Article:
Whether you’re doing industrial wiring or residential wiring for electricity, you’ve got a complex task ahead of you. Needless to say, industrial wiring is essentially a much more complex form of residential wiring. This article will assume that you have some elemental electrical wiring knowledge or aptitude, and it will simply provide you with a very basic overview of what you need to understand with regard to residential wiring and industrial wiring.
It will be up to you to look up your local building and electrical codes for your home or office space. Also, check your local laws to see if you are even permitted to do your own amateur wiring before you proceed. Above all things, approach any wiring project with this knowledge at the forefront of your mind: “electricity can be deadly.” Put your safety ahead of all other concerns.
Basics of Doing Residential Wiring
Red wires and black wires are usually “hot”. This means that there is a current (amps) flowing from the circuit breaker to the electrical box or the appliance in question.
The white wires usually are “returns”. This means that they allow current (amps) to flow back to the circuit breaker after the electricity has passed through the load or appliance in question.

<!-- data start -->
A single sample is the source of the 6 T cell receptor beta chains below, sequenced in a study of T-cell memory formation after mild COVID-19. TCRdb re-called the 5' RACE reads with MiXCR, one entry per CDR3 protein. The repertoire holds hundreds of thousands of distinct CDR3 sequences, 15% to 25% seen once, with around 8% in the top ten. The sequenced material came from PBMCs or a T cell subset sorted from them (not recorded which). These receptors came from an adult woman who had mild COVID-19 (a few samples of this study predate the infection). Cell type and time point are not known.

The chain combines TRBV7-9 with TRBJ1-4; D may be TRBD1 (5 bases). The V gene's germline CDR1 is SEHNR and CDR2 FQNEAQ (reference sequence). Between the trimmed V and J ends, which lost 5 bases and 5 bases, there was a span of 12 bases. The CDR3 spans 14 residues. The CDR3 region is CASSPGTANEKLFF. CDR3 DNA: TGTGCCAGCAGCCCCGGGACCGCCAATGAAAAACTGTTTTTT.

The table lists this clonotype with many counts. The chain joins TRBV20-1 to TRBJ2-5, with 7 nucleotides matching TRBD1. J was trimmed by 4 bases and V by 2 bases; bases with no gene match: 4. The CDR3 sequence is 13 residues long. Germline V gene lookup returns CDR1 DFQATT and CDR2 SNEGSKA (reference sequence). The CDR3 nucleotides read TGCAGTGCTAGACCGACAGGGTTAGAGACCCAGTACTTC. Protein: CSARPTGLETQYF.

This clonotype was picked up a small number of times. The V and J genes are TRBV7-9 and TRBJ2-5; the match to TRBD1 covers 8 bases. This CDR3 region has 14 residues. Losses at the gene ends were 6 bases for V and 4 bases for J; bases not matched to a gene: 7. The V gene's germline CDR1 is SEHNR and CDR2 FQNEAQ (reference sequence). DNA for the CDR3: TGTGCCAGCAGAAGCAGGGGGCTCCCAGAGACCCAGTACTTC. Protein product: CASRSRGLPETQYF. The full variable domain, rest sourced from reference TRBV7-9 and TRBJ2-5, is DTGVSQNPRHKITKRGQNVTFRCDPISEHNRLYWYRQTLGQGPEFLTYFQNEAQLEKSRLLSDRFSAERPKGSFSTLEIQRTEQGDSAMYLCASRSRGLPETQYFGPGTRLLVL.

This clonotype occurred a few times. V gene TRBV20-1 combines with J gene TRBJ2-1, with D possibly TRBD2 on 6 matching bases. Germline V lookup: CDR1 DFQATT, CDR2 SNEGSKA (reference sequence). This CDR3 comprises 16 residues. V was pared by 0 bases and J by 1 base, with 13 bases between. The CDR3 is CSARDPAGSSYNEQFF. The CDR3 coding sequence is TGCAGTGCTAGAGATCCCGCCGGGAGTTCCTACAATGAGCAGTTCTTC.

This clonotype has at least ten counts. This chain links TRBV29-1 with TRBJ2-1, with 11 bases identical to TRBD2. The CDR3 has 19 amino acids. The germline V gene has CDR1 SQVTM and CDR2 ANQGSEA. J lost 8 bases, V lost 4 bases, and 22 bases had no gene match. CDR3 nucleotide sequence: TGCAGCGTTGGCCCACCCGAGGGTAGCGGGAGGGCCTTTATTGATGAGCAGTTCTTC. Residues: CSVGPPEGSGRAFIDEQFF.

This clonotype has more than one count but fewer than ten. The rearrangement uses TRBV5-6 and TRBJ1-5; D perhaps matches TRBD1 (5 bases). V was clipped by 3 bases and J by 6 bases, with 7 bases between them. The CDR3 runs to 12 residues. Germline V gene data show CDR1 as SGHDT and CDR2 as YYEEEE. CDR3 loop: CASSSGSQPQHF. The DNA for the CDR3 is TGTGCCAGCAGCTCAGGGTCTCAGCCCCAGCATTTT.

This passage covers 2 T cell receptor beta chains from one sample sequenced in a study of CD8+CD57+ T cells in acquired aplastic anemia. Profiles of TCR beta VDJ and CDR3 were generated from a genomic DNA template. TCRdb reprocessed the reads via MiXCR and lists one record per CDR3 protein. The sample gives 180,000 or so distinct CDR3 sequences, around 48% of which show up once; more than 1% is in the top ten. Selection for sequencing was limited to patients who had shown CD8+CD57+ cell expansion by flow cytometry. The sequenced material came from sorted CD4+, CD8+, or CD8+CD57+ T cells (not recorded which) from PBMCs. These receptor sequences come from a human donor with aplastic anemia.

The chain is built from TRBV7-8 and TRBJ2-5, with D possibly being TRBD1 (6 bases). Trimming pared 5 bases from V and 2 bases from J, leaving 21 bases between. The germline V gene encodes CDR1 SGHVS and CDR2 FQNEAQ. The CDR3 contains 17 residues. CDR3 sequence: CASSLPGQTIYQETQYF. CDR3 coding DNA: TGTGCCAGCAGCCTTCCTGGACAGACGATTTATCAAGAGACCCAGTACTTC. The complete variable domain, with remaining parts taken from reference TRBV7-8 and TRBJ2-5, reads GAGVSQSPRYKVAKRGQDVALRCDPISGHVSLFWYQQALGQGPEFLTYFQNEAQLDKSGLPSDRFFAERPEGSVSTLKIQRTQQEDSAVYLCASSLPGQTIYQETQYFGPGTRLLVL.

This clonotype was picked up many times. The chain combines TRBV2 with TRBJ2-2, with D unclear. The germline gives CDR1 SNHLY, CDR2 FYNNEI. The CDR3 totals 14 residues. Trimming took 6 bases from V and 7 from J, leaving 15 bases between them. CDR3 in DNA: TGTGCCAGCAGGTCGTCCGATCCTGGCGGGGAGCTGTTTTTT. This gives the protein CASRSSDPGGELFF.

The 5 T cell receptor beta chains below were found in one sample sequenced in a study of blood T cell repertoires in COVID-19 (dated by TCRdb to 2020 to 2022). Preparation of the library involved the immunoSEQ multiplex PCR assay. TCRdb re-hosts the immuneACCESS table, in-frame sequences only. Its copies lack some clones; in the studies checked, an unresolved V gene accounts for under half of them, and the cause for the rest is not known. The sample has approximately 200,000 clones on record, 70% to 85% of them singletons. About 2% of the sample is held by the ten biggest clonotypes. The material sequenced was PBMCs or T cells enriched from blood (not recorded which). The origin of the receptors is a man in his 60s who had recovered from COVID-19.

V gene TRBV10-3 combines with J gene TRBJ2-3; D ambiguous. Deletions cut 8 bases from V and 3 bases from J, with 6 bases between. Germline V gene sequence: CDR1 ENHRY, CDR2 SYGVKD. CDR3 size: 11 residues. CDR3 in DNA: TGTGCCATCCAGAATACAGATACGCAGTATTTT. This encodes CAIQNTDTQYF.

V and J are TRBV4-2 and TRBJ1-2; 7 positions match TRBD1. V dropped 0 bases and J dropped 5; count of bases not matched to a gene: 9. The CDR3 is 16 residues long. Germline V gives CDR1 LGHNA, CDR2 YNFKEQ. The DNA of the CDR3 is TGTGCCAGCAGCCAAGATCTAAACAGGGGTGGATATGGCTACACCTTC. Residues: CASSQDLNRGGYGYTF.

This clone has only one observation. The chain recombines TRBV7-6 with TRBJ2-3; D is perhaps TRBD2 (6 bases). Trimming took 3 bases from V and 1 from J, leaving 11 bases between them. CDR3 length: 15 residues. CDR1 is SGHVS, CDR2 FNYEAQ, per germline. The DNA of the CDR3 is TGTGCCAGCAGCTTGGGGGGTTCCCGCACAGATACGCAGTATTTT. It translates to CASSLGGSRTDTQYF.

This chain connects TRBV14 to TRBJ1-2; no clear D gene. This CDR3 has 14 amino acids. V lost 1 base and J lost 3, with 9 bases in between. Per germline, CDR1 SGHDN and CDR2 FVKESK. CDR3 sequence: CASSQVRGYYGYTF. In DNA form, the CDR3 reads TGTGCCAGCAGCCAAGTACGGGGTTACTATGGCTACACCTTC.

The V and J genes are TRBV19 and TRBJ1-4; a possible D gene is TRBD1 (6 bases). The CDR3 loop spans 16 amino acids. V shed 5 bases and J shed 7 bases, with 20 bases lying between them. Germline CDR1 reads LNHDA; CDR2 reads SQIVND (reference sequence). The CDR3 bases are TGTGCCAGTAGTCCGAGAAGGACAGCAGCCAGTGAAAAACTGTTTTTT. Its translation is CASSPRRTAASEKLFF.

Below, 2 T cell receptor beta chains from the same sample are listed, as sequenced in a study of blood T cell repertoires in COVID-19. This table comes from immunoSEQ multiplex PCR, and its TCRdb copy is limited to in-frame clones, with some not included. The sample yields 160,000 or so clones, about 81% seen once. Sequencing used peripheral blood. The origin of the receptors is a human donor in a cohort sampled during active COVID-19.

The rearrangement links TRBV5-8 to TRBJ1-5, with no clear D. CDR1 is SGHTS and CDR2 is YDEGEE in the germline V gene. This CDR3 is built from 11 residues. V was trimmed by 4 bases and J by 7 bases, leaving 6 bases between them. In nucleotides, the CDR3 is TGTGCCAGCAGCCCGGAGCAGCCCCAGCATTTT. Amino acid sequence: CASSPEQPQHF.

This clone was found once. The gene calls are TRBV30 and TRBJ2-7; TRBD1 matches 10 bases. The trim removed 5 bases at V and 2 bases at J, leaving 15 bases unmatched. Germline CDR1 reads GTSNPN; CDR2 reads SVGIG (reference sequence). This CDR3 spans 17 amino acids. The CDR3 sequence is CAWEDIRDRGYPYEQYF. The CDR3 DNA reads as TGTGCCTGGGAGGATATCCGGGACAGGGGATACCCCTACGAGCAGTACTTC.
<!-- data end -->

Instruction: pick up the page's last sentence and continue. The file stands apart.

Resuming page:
White wires should not be connected together with ground wires, with the exception being back at the circuit panel bus bar. If you fail to observe this rule, then every single time the load is energized (such as turning on an appliance), electricity will flow through the ground wire and the return wire simultaneously. This is very dangerous.
A ground wire is usually bare and attaches to an appliance’s frame. Under normal circumstances, current should not be passing through it. Only when there is a short circuit should electricity pass through the ground wire; this happens so that the circuit breaker will kill the flow of current to the site or appliance.
Basics of Doing Industrial Wiring
Smart industrial wiring is based on 3-phase electrical power. 3-phase electric allows less workload to be placed on each wire involved while at once allowing them to work together to give you maximum results. With 3-phase electric, the wires are smaller and the motor is smaller than a typical single-phase motor. These factors allow greater efficiency and longer lasting motors and wires.
There are four types of 3-phase electrical power:
- Common 3 Wire
- Common 4 Wire
- 3 Wire with Grounded Hot Leg
- Special 4 Wire
No matter which type of 3-phase electrical power you choose to use, you’ll need a voltage meter in order to determine the actual voltages that are available to you. The type does not determine this.
Industrial wiring typically runs through metal conduits, armored cable, or a raceway. These enclosures are the safety ground–never the neutral wire.
The above information should give you a nice guidepost for doing more research into and getting more practice with either residential wiring or industrial wiring. Again, safety comes first!